New Standards for Kids' Tickets Questioned
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The Chinese Ministry of Railways decided to raise the height standards for children's tickets by increasing to ten centimeters, which aroused nationwide disputes, the Xinmin Evening News reported Monday.
The controversy mainly focuses on whether there should be a unified height standard in all places in China, and whether an age standard should replace the current height standards.
The new standards will be put into effect on December 1, 2010, the report said.
According to the standards, the upper limit of children's free tickets has been raised from 1.1 meters to 1.2 meters and the upper limit of children's half-priced tickets has been enhanced from 1.4 meters to 1.5 meters.
The standard aims to meet the changes of children's heights, the ministry said.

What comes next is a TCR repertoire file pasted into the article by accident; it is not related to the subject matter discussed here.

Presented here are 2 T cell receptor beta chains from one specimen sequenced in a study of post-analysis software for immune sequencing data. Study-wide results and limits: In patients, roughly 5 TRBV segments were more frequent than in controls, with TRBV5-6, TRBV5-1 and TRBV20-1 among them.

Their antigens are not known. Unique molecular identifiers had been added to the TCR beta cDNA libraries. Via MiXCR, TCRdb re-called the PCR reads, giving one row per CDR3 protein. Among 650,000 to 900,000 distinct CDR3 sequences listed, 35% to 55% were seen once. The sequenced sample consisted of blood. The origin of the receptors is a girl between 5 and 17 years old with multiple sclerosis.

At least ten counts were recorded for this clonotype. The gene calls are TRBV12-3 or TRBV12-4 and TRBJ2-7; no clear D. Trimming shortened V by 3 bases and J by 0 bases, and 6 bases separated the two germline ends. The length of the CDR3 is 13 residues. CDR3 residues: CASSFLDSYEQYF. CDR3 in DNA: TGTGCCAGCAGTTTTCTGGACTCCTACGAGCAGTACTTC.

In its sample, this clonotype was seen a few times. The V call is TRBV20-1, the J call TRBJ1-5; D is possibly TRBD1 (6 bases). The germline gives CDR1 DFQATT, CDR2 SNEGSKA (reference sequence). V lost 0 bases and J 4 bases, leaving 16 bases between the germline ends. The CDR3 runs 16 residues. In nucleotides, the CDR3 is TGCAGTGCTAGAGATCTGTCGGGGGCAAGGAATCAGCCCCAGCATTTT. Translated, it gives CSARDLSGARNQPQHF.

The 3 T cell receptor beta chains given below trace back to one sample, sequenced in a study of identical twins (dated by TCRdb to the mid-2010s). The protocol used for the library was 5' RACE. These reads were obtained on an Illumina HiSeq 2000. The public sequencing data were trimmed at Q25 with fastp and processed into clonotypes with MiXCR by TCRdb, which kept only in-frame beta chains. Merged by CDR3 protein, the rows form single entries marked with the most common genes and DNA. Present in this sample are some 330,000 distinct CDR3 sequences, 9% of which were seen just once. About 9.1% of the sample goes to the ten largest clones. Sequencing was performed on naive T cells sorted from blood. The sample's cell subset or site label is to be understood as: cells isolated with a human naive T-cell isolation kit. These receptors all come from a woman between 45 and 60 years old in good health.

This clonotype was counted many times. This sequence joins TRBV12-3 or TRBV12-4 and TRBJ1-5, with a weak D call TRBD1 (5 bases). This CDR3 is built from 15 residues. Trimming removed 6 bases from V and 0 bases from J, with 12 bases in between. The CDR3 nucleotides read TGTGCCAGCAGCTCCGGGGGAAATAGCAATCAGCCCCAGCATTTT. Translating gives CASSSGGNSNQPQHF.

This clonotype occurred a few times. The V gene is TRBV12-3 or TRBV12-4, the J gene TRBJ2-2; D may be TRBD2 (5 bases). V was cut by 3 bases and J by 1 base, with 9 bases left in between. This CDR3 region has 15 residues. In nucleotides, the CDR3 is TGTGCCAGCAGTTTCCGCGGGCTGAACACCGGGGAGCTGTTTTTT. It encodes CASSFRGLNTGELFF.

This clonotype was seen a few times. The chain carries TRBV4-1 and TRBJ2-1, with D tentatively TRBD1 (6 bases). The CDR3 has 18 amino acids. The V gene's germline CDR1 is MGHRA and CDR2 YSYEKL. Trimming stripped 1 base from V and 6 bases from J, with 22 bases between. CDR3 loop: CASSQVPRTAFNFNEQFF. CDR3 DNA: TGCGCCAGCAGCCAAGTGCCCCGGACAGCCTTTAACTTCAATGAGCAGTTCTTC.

The average height of Chinese children has increased about six centimeters in the past 30 years. Currently in China, the average height of 6-year-old boys is 1.16 meters, and girls is 1.14 meters; and the average height of 10-year-old boys is 1.39 meters, and girls is 1.46 meters, according to the World Health Organization.
Reportedly, most places of entertainment, tourist attractions and public transportation however maintain the former height standards, but there has never been a nationally unified standard.
The Shanghai public transportation system set its height limits for free children's tickets at 1.2 meters, while the Shanghai Ocean Aquarium has a height limit of 1.4 meters, as Xinmin reported.
Many people claimed that China should adopt an age standard like most other countries do. They argue that age standards will become more reasonable and equal. Meanwhile, others, who objected to the idea, insist that the age standard would be impractical for China and the implications will bring inconveniences and high costs.
(CRIENGLISH.com November 2, 2010)